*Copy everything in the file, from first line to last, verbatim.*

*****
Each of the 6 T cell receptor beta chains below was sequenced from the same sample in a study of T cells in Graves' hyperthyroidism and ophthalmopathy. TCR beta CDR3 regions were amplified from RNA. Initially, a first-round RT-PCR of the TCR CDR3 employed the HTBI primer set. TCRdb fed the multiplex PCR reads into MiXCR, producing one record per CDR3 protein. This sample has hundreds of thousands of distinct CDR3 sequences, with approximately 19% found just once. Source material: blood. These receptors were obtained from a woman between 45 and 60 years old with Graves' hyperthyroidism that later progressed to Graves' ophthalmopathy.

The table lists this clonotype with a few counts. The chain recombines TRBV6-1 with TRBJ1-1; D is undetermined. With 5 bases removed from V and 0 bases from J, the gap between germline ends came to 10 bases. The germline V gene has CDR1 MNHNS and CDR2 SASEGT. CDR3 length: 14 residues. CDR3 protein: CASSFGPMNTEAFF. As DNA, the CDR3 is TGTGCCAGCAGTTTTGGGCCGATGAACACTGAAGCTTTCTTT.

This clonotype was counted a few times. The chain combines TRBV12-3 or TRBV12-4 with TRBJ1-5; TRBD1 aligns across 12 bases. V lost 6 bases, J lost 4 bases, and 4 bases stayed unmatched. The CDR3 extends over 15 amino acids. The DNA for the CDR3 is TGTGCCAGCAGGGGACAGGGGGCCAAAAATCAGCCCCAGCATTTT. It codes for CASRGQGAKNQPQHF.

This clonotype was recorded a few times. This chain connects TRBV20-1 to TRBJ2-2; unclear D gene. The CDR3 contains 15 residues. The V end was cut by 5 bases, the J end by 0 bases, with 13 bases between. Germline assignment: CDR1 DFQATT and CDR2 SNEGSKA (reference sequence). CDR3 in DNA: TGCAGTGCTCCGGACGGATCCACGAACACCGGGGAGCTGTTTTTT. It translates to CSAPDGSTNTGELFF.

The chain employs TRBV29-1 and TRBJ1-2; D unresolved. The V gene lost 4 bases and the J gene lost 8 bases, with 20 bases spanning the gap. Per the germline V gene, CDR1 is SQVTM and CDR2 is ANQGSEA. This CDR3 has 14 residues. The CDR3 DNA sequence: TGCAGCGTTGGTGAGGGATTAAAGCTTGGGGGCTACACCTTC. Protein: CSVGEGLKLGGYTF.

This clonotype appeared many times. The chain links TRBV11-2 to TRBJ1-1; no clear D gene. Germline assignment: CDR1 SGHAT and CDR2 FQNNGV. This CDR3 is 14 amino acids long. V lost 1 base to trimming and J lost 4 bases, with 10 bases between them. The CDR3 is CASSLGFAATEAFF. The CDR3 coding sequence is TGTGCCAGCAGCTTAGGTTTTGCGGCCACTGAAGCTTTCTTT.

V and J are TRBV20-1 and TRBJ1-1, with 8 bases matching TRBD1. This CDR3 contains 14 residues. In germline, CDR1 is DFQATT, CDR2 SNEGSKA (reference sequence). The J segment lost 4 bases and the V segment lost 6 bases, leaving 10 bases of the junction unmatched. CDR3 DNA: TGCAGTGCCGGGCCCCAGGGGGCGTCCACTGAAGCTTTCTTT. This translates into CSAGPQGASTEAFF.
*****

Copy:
Each of the 6 T cell receptor beta chains below was sequenced from the same sample in a study of T cells in Graves' hyperthyroidism and ophthalmopathy. TCR beta CDR3 regions were amplified from RNA. Initially, a first-round RT-PCR of the TCR CDR3 employed the HTBI primer set. TCRdb fed the multiplex PCR reads into MiXCR, producing one record per CDR3 protein. This sample has hundreds of thousands of distinct CDR3 sequences, with approximately 19% found just once. Source material: blood. These receptors were obtained from a woman between 45 and 60 years old with Graves' hyperthyroidism that later progressed to Graves' ophthalmopathy.

The table lists this clonotype with a few counts. The chain recombines TRBV6-1 with TRBJ1-1; D is undetermined. With 5 bases removed from V and 0 bases from J, the gap between germline ends came to 10 bases. The germline V gene has CDR1 MNHNS and CDR2 SASEGT. CDR3 length: 14 residues. CDR3 protein: CASSFGPMNTEAFF. As DNA, the CDR3 is TGTGCCAGCAGTTTTGGGCCGATGAACACTGAAGCTTTCTTT.

This clonotype was counted a few times. The chain combines TRBV12-3 or TRBV12-4 with TRBJ1-5; TRBD1 aligns across 12 bases. V lost 6 bases, J lost 4 bases, and 4 bases stayed unmatched. The CDR3 extends over 15 amino acids. The DNA for the CDR3 is TGTGCCAGCAGGGGACAGGGGGCCAAAAATCAGCCCCAGCATTTT. It codes for CASRGQGAKNQPQHF.

This clonotype was recorded a few times. This chain connects TRBV20-1 to TRBJ2-2; unclear D gene. The CDR3 contains 15 residues. The V end was cut by 5 bases, the J end by 0 bases, with 13 bases between. Germline assignment: CDR1 DFQATT and CDR2 SNEGSKA (reference sequence). CDR3 in DNA: TGCAGTGCTCCGGACGGATCCACGAACACCGGGGAGCTGTTTTTT. It translates to CSAPDGSTNTGELFF.

The chain employs TRBV29-1 and TRBJ1-2; D unresolved. The V gene lost 4 bases and the J gene lost 8 bases, with 20 bases spanning the gap. Per the germline V gene, CDR1 is SQVTM and CDR2 is ANQGSEA. This CDR3 has 14 residues. The CDR3 DNA sequence: TGCAGCGTTGGTGAGGGATTAAAGCTTGGGGGCTACACCTTC. Protein: CSVGEGLKLGGYTF.

This clonotype appeared many times. The chain links TRBV11-2 to TRBJ1-1; no clear D gene. Germline assignment: CDR1 SGHAT and CDR2 FQNNGV. This CDR3 is 14 amino acids long. V lost 1 base to trimming and J lost 4 bases, with 10 bases between them. The CDR3 is CASSLGFAATEAFF. The CDR3 coding sequence is TGTGCCAGCAGCTTAGGTTTTGCGGCCACTGAAGCTTTCTTT.

V and J are TRBV20-1 and TRBJ1-1, with 8 bases matching TRBD1. This CDR3 contains 14 residues. In germline, CDR1 is DFQATT, CDR2 SNEGSKA (reference sequence). The J segment lost 4 bases and the V segment lost 6 bases, leaving 10 bases of the junction unmatched. CDR3 DNA: TGCAGTGCCGGGCCCCAGGGGGCGTCCACTGAAGCTTTCTTT. This translates into CSAGPQGASTEAFF.